December 22, 2014

One of my favorite contemporary Advent songs.  Ginny Owen’s song “When the Time is Right” captures well the waiting, longing and hope in God’s promises.

Unfortunately the song is not available as a download.  It’s from an album called One Silent Night, released in 2000, a compilation of Christmas songs by various artists.
When the time is right
The sun showed no mercy on the African sand,
another week with no clouds in the sky.
Only days filled with chains and Pharaoh’s commands.
The children of God looked to heaven on high.
They’d cry, “Lord, see our tears; tell us how long.”
Then they’d sing themselves to sleep with this song:
We are not forgotten; we are ever in God’s sight.
He will come to us when the time is right!
He will lead us into freedom;
He will lead us into life!
He will come to us when the time is right!
Centuries go by, and again there are tears.
Now the nation’s held in Caesar’s reign.
There’s a hope that their hearts
have held through the years
and as they sing that familiar refrain,
the answer that came down from heaven’s throne
offered freedom from a bondage far greater than Rome!
We are not forgotten; we are ever in God’s sight.
He will come to us when the time is right!
He will lead us into freedom;
He will lead us into life!
He will come to us when the time is right!
When the time is right!
Ginny Owens – 2000

Advent Poems: William Cowper – The Shining Light

December 18, 2014

Another post dug up from our 2006 archives…, an Advent favorite that I’m surprised has taken me 8 years to post over here at this version of Lent & Beyond!

William Cowper: The Shining Light

The Shining Light

My former hopes are fled,
My terror now begins;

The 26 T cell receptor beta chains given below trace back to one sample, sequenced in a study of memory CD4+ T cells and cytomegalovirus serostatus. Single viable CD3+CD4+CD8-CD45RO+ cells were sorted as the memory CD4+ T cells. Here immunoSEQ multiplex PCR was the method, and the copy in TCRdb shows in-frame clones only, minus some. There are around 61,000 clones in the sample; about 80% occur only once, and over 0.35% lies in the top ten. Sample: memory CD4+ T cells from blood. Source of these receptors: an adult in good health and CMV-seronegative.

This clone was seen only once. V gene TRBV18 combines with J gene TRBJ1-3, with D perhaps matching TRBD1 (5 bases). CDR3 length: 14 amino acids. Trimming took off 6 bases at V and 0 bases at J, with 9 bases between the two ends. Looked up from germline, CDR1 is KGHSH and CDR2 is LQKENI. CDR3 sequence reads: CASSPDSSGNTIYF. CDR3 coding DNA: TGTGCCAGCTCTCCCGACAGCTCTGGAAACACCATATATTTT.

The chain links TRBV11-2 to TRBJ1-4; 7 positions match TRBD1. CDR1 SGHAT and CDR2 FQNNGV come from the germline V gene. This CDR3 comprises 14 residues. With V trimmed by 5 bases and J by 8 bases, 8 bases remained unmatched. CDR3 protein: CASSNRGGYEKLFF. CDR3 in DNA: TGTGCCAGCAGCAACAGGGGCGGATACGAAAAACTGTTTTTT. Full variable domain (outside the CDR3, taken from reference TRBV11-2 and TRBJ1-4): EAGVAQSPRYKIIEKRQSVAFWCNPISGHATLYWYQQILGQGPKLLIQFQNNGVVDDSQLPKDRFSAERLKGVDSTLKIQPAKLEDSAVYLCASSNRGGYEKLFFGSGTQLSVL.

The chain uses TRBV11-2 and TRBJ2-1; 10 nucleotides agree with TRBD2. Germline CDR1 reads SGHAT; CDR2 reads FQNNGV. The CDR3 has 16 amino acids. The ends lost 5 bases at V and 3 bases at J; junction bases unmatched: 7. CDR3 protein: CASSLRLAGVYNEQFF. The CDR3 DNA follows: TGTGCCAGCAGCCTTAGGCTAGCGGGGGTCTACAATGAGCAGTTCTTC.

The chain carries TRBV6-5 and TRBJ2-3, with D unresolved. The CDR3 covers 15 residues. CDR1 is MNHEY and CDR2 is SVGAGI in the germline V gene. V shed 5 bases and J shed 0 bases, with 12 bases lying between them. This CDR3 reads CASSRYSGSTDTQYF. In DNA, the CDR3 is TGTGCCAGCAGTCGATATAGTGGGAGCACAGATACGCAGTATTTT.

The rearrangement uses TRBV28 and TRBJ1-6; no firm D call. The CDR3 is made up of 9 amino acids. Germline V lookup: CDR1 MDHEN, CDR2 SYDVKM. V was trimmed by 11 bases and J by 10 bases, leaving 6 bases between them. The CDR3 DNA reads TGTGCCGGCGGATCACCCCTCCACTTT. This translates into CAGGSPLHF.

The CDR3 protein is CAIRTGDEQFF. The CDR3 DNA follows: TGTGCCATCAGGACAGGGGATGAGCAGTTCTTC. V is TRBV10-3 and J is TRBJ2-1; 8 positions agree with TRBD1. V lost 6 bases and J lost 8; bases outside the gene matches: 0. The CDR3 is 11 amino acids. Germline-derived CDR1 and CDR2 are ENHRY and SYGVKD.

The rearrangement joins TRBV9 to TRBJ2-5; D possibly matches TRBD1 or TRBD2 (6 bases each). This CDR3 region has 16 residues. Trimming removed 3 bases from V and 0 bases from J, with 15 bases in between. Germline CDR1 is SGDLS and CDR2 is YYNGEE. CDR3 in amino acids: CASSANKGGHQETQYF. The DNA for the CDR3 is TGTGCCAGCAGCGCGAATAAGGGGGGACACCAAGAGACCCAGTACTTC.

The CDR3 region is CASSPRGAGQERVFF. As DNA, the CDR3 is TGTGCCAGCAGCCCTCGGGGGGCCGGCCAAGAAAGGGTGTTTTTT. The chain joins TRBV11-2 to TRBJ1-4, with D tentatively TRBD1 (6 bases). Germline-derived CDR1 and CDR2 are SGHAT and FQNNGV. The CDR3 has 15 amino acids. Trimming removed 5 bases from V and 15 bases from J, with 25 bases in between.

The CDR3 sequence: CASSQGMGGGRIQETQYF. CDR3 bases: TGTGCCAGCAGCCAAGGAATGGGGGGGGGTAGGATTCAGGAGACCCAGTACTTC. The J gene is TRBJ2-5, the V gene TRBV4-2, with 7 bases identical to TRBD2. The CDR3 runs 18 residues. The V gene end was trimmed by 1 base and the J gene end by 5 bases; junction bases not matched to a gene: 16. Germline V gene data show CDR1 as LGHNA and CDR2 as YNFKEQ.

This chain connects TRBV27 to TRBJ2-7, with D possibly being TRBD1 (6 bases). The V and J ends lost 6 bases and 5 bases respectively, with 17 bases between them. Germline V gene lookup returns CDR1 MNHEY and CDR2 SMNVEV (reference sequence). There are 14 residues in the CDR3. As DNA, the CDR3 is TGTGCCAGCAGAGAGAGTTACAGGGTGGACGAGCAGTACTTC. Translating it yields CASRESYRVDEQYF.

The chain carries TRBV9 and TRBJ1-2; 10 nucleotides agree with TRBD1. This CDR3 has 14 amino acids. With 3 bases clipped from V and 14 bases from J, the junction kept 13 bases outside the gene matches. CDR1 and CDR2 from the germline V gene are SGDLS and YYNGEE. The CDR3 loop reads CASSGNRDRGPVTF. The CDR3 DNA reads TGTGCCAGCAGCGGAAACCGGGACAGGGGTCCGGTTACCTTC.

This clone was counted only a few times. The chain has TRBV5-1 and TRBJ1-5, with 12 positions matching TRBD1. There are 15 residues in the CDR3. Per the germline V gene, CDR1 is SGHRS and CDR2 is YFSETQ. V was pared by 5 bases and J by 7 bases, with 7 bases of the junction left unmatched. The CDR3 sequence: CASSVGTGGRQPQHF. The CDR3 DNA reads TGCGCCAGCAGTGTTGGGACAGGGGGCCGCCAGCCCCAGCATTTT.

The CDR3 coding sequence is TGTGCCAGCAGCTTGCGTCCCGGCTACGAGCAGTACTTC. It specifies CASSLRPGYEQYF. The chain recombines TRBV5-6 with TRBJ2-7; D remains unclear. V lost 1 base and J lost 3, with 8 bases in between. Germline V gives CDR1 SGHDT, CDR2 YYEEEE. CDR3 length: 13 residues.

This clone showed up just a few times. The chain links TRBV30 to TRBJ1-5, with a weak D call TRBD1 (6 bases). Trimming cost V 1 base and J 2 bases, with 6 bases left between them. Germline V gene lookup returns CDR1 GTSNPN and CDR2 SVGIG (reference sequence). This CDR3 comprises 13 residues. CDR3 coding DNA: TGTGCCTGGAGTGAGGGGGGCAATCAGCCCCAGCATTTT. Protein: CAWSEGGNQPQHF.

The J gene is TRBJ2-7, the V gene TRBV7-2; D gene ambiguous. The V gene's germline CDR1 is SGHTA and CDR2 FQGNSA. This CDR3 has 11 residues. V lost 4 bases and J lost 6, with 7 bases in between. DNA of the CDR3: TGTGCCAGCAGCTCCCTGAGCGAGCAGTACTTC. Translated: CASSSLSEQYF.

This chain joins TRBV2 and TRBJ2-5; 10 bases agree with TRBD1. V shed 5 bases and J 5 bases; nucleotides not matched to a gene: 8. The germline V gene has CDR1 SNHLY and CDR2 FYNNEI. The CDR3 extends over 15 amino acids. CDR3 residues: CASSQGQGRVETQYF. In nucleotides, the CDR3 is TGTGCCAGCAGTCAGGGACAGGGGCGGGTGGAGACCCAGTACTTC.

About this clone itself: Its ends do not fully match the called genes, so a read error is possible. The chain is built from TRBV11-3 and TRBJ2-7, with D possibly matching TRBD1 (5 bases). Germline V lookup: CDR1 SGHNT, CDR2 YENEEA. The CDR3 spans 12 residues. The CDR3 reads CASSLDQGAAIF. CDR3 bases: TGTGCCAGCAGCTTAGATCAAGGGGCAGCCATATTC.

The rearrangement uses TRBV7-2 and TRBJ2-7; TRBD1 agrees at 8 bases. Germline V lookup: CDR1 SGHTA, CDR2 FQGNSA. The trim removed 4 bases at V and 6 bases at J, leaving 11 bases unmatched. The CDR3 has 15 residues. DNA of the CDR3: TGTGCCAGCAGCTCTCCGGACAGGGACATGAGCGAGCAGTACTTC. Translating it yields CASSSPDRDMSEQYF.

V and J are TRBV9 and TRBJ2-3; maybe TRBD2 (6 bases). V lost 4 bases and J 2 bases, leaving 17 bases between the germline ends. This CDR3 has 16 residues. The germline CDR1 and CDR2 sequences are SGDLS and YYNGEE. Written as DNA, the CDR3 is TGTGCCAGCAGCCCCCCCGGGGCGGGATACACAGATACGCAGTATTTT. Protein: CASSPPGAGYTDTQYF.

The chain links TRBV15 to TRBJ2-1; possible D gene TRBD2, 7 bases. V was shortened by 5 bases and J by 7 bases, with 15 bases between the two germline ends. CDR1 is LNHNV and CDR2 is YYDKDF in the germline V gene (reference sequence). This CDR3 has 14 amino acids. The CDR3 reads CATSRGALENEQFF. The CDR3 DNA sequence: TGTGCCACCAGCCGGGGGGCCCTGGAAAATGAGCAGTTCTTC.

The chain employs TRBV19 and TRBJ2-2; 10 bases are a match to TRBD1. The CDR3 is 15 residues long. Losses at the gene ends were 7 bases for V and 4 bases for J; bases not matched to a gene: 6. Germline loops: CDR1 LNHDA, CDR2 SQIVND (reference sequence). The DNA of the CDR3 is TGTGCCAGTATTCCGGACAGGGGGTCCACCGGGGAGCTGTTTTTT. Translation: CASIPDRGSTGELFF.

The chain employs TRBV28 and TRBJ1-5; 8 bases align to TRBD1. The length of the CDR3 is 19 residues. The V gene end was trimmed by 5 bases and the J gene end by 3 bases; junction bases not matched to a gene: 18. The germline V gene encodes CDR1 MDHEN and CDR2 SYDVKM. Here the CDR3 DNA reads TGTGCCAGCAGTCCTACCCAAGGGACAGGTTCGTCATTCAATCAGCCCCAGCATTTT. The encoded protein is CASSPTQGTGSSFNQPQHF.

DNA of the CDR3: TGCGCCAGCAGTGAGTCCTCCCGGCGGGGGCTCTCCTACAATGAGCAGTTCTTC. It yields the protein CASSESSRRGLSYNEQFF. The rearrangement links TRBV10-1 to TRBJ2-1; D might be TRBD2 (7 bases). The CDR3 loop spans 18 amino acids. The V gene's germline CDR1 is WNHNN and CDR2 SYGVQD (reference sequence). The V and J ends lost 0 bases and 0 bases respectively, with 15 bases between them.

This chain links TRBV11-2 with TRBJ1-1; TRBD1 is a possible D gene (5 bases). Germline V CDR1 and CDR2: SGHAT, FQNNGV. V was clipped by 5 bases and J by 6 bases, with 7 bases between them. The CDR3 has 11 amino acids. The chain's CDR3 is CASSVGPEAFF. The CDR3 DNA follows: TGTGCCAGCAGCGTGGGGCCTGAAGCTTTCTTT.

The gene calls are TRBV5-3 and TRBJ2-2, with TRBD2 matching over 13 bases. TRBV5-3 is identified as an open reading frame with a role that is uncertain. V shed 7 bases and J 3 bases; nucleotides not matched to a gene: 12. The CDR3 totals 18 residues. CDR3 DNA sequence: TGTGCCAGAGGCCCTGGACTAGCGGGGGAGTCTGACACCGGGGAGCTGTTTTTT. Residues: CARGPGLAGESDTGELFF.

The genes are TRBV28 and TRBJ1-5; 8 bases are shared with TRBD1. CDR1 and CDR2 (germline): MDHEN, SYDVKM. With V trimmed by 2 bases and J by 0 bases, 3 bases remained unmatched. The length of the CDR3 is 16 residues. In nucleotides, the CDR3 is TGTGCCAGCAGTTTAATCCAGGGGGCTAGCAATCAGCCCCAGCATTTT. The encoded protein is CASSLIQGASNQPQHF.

I feel, alas! that I am dead
In trespasses and sins.
Ah, whither shall I fly?
I hear the thunder roar;
The Law proclaims Destruction nigh,
And Vengeance at the door.
When I review my ways,
I dread impending doom:
But sure a friendly whisper says,
“Flee from the wrath to come.”
I see, or think I see,
A glimmering from afar;
A beam of day, that shines for me,
To save me from despair.
Forerunner of the sun,
It marks the pilgrim’s way;
I’ll gaze upon it while I run,
And watch the rising day.

— William Cowper


An Unconventional Advent song: Michael W. Smith – I’ll Wait For You

December 15, 2014

Michael W. Smith’s song I’ll Wait for You from his 2010 album Wonder makes an excellent Advent video / song I think.  It focuses on holding on to our faith and hope in the midst of the world’s pain and brokenness.

Here are the lyrics:

“I’ll Wait For You”

Good morning Mr. Repo Man
Give me one more week, and I’ll be gone.
It’s been a long hard month of Sunday’s
Still no rain, nothing left around here but the dust and shame
I know you know….mmmm, I know you know.
And I’m trying to find my way, to hold on to my faith
While I wait, for you
I’ll wait for you.
Now I lie awake at night, trying not to think
these are the hardest times I’ve seen
I’m still holding on
I know you never said it would be easy
all thick and no thin, but the man who waits is the man who wins, holding on,
oh yeah, I’m holding on.I’m gonna hide myself away, hide myself away,
And I’ll wait for you, I’ll wait for you, I’ll wait for you,I’ll wait for you.

I need you now, I need you now, Oh, oh..oh..
You know I need you now, oh, oh, yeah, yeah

And I’ll wait for you, I’ll wait for you, I’m gonna wait for you,
Oh, I wait for you.